by Norma Erickson
When the Lincoln Hospital opened in December of 1909, the African American doctors of Indianapolis could no longer continue with the state of medical practice in Indianapolis. Shut out of the hospitals of the city, they could not continue to care for their patients who required hospitalizations, a situation that led to disastrous outcomes for some Black patients. Sometimes the disconnect that occurred when the patient was moved from home to hospital left a very sick person vulnerable to mistakes.
One such case happened in March of 1905 when Thomas Jones, a seriously ill African American man, was denied an examination at the City Hospital. He had recently been seen by two Black physicians; one wrote an order for him to be admitted to City Hospital. A carriage was called, and when the driver arrived at the hospital, the intern on duty looked at the man in the carriage, saw blood on the front of his clothes and immediately determined that he had tuberculosis. The doctor did not take Jones’s temperature nor remove the patient to an examination room, because the clerk on duty would not help him. Tuberculosis cases were prohibited from City Hospital, so the intern told Willis to take him to the county poor house. He did so, and thirty minutes later Thomas Jones died. Knowing that City Hospital would not accept TB patients, the physician would not have requested he be admitted there, nor would the nurse who saw him in his home had called for the carriage to take him to there. The nurse had collected a sputum sample at his home before he was removed. When tested later, the sample was negative for TB. The Black community was outraged by this and reporting on the case appeared in both the Indianapolis Star and the Indianapolis News for three weeks.
During this era, the role of hospitals was undergoing great changes. No longer a place merely for the poor to receive treatment, they underwent modernization that allowed life-saving surgeries to take place. But a Black physician did not have access to those, even in public tax-supported institutions like City Hospital. Black patients who would have liked to receive treatment in a hospital rather than homecare were put off by the uncomfortable environment of all-white medical and nursing staffs. Between the loss of revenue and prestige as a surgeon, and the patients’ low confidence in the system, it was clearly time for a new approach by the African American community. If the segregationist rules did not change, then it was time for a public hospital for African Americans. The only way to get it was to start their own.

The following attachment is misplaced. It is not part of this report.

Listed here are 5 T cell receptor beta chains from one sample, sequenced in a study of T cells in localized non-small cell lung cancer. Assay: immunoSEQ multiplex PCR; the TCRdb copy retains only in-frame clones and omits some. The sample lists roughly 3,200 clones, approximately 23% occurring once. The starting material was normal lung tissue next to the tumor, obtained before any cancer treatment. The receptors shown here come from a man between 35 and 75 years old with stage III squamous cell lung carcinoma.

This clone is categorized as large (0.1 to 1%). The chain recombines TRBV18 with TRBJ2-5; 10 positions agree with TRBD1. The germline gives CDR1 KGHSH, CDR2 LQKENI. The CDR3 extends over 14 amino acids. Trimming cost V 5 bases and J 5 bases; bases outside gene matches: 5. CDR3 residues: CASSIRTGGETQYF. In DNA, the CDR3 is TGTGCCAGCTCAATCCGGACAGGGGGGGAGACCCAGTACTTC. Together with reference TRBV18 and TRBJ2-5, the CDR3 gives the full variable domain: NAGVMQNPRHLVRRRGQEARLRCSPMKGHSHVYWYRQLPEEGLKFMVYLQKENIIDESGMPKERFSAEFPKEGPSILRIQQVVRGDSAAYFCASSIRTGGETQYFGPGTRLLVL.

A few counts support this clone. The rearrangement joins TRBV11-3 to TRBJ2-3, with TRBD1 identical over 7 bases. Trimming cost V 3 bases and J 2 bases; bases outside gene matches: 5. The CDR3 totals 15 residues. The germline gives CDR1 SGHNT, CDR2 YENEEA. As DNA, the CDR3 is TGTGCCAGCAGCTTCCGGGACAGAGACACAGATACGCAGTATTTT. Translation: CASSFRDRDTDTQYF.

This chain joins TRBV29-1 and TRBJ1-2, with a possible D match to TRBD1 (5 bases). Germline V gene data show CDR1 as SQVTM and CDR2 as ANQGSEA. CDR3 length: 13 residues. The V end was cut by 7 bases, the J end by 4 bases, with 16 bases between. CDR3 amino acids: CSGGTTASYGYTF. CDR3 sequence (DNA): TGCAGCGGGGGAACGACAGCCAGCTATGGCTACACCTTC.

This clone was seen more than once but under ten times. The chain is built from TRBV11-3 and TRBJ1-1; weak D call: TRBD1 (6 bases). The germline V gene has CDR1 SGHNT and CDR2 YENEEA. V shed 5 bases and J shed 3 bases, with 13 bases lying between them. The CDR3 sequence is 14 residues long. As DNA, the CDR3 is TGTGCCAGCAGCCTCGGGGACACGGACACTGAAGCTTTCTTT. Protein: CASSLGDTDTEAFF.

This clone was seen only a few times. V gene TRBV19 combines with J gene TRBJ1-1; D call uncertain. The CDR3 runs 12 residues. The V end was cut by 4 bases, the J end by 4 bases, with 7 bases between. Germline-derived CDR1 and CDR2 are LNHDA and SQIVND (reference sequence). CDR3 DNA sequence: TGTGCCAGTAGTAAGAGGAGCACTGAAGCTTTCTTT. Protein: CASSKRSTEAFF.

Like Ward’s Sanitarium, the Lincoln Hospital also launched a nurse training program that attracted students from around the state. It also included a free dispensary to treat the poor, just like the public hospital. Women’s clubs stepped up to gather funds and donate goods. Two prominent white men, a business owner and a politician donated substantially to the effort to get the project off to a start. The physicians published a first annual report with glowing successful cases and also revealed the cases they lost. Five years later, the hospital closed.
The reason most often cited was the lack of funding. That certainly could be true, but could there be another reason? Could it be that the Black doctors of Lincoln Hospital allowed it to end because it was time to make a push to be installed at the City Hospital? For five years, they managed a facility and demonstrated their abilities to successfully perform operations. One of their own would run for city council and win that year, dangling the hope of making changes at City Hospital almost within their reach. War had begun in Europe, bringing a possibility that young Blacks would enter military service soon—another way to prove the mettle of the Race.
But the entrance of physicians into Indianapolis’ public hospital would not happen for another thirty years and access to both adequate and trusted healthcare would continue to deteriorate.
Next month: The Sisters of Charity Hospital